The company heavily advertises its ‘Focus’ mode that fades out all the text except the part you’re working on. While some may like this feature, I tend to move things around a lot when I write so I’d rather see as much text as possible. There is also a Mac program that offers many of the same “focus on the writing” features as the apps. By purchasing another app, I can also easily sync files between my iPad and iPhone and Mac via iCloud or Dropbox.

Worth watching – Daedalus

DaedalusUsing Daedalus (iOS $0.99) to write on both the iPad and the iPhone simple and it has detailed instructions walk you through the app’s features. It’s the app’s focus on what it calls ‘Stacks’ rather than individual files that I loved. Simply put, you put your texts into stacks rather like a stack of paper rather than saving them into files. It is impossible to beat for creating, organizing and moving around writing – especially for someone like me who constantly jots down notes. It means I can review them with a swipe rather than having to open and close a dozen files.

Like the other writing apps, Daedalus includes an extra row of keyboard buttons, including opening and closing quotation marks and brackets as well as a hash key and asterisk for Markdown formatting. But unlike other apps, you can change the keys in the extra row to the ones you use most often.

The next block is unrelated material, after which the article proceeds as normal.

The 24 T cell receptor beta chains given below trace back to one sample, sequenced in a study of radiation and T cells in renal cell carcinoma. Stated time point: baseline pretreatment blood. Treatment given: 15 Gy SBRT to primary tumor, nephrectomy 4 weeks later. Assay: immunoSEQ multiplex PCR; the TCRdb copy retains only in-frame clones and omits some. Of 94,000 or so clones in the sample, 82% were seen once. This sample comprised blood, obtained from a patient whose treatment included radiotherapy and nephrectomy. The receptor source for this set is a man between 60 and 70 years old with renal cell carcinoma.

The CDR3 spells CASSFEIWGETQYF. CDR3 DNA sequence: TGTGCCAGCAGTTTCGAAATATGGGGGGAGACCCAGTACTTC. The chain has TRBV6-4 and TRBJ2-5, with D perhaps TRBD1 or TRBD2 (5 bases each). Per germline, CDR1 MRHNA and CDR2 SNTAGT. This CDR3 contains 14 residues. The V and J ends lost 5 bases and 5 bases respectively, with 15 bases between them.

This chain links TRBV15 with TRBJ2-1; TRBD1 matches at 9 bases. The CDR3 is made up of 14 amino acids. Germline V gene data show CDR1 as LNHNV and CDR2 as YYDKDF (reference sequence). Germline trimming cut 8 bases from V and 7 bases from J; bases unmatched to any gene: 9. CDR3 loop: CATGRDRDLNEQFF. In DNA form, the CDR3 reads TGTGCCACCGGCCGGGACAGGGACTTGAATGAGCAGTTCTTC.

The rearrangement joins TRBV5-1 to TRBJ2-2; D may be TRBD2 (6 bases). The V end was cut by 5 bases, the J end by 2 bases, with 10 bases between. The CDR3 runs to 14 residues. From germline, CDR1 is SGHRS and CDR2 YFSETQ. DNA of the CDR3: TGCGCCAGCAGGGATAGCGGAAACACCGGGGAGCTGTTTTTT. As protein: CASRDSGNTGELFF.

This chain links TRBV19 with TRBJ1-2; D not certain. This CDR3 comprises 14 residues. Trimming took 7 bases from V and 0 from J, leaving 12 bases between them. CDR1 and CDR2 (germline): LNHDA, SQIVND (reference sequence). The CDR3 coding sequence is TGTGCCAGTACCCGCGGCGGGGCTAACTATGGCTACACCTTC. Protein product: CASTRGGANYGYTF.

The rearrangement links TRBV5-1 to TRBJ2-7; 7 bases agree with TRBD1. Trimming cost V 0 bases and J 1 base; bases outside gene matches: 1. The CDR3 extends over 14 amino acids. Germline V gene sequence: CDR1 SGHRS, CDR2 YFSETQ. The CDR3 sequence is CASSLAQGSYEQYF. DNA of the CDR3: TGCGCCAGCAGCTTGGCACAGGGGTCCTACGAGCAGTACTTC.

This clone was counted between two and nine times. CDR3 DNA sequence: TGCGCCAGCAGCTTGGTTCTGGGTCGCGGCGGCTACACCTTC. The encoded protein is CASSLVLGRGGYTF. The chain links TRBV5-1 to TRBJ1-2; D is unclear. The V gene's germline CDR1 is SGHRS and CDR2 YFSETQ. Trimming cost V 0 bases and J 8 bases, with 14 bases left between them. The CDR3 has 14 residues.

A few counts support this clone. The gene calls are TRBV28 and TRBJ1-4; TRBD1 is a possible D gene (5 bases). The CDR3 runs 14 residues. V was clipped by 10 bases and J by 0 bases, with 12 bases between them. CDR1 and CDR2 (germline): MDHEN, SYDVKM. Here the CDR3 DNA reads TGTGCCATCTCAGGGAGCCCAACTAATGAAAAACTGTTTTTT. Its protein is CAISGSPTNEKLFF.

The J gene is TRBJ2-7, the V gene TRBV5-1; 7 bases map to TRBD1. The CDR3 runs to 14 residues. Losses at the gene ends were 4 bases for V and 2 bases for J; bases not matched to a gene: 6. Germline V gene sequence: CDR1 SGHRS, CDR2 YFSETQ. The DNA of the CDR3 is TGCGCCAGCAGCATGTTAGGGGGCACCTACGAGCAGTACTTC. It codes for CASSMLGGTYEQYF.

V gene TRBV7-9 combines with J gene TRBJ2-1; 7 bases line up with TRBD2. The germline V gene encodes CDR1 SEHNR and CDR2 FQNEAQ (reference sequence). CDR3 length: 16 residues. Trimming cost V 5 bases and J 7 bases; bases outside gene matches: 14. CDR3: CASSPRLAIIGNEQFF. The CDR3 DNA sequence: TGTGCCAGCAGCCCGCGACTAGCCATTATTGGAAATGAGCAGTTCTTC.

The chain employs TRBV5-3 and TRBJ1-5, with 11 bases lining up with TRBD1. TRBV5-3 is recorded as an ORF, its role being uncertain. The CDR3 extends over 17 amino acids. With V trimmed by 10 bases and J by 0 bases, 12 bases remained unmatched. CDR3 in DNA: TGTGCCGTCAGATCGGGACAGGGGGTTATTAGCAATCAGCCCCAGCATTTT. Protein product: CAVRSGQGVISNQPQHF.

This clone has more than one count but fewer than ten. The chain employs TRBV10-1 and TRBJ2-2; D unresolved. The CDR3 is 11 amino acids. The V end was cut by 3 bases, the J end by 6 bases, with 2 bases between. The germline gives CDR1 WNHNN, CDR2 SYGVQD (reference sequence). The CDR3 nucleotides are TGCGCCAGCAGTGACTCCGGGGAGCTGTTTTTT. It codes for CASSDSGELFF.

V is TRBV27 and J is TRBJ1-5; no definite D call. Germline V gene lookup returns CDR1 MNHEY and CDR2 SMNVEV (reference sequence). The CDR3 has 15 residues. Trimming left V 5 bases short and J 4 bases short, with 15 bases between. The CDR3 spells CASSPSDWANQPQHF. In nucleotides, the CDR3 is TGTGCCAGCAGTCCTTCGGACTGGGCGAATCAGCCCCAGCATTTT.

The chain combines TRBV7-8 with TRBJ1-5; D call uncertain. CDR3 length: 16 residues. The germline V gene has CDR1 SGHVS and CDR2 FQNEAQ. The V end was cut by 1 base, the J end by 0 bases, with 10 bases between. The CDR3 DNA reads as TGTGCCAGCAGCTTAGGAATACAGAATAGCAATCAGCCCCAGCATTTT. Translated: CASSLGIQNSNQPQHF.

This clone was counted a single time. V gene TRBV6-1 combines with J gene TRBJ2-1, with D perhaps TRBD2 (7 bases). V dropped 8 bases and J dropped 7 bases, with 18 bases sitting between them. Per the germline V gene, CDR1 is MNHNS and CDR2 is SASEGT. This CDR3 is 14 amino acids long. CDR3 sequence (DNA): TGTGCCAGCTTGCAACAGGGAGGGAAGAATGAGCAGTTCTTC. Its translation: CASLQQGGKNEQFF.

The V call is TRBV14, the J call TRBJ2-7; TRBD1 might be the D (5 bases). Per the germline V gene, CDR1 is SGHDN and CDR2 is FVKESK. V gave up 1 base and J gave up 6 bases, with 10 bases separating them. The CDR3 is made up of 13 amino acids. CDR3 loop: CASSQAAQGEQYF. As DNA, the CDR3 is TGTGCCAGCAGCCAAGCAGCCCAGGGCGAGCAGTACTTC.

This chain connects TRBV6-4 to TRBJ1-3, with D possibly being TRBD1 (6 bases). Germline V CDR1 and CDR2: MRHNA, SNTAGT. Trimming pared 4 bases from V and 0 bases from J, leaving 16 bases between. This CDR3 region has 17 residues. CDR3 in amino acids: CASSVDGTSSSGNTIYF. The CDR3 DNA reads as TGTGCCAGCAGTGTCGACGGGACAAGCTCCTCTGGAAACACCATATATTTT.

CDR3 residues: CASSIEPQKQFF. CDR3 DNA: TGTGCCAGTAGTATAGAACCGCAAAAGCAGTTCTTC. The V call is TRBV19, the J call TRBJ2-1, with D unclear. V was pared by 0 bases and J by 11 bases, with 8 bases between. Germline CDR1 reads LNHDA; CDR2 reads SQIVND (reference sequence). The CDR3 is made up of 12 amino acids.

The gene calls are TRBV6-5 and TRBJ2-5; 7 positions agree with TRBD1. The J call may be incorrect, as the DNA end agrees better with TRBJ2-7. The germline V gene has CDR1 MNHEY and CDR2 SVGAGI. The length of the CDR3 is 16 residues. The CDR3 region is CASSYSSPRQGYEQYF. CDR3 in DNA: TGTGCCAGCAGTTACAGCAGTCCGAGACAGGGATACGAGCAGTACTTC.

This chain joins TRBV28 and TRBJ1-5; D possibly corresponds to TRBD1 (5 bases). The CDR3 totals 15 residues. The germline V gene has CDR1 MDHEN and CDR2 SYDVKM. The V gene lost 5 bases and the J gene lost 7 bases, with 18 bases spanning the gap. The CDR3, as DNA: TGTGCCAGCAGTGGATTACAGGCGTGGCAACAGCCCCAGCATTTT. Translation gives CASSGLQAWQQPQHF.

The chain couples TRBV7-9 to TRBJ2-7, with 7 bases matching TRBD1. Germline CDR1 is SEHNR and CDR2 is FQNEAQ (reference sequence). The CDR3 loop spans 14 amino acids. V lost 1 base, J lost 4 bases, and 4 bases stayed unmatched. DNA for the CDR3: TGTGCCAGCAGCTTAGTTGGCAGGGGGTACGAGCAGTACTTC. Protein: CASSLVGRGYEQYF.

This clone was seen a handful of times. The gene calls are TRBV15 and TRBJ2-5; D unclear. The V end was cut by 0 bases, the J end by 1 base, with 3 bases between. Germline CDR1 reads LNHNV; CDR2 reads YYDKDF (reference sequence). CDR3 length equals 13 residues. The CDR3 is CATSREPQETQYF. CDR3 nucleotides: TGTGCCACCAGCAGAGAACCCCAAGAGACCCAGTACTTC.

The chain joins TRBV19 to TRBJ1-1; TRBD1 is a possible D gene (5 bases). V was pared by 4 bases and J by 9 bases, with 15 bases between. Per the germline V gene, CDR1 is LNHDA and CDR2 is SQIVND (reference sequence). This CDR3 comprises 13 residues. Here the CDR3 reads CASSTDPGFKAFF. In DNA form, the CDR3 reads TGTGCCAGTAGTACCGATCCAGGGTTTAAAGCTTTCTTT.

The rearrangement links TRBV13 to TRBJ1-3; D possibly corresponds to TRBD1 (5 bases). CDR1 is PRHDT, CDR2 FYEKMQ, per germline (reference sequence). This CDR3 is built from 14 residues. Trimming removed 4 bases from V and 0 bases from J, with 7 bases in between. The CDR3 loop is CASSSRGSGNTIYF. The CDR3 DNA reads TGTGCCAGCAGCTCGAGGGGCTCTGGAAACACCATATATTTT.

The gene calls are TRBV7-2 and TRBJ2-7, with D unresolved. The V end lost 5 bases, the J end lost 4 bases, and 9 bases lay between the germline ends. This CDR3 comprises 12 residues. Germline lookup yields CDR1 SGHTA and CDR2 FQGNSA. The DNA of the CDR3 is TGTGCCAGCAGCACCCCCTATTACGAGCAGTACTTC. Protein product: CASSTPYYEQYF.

Moving through the text a character at a time is easily done by tapping on the margins of the screen. Screen formatting on the iPhone is great, but Daedalus, unfortunately, leaves the margins and fonts too large in its iPad version  – putting in white space where I’d like to see more of what I’m writing.

The larger drawback to Daedalus, however, is it seems difficult at best and nearly impossible at worst to get the text you spent so much time writing in Markdown exported out of the app with the proper formatting.  If you don’t find yourself using headings, bold, italics or other character formatting, Daedalus could be for you. But if you’re a fan of thick bold print or sloping italic text then look elsewhere.

Also not bad – Editorial

Editorial landscapeEditorial (iOS, $6.99) has the brilliant option of wiping along the top row of “extra” keys to move the cursor. It also has simple options for adjusting line spacing and font size that aren’t generally included by other plain text apps.

If you find you often need to repeat the same phrase in your writing, Editorial’s ‘snippets’ will make you life easier. Snippets allows you to assign an abbreviation to text, and bring it up by tying the abbreviations. One of the suggested snippets, ‘ppp’ also pastes whatever you’ve copied into the clipboard into your Editorial file – making it super easy to copy a quote from an interview transcription to your article.

But for my purposes, Editorial comes up a bit short on the iPhone by failing to include a comma on the quick list row of key for the iPhone. I’d gladly trade the square and rounded bracket keys for a quotation marks and a comma key.

Not worth the bother on an iPhone – Byword

Byword (iOS, $2.99) made a good first impression on my iPad with useful arrow keys and by showing a lot of my writing. But when I switched to the iPhone version, I decided it wasn’t worth the trouble because I had to spend too much time switching back and forth between the “regular” keyboard and the “123” keyboard to get to the comma and quotation keys.

If none of the apps here strikes your fancy, there are tons of text editors waiting to be downloaded and used. Then let me know why it works better for you.

Check out our other tools and apps for journalists posts.

Written by Sean Sinico, edited by Kate Hairsine


Tuesday 2014-11-18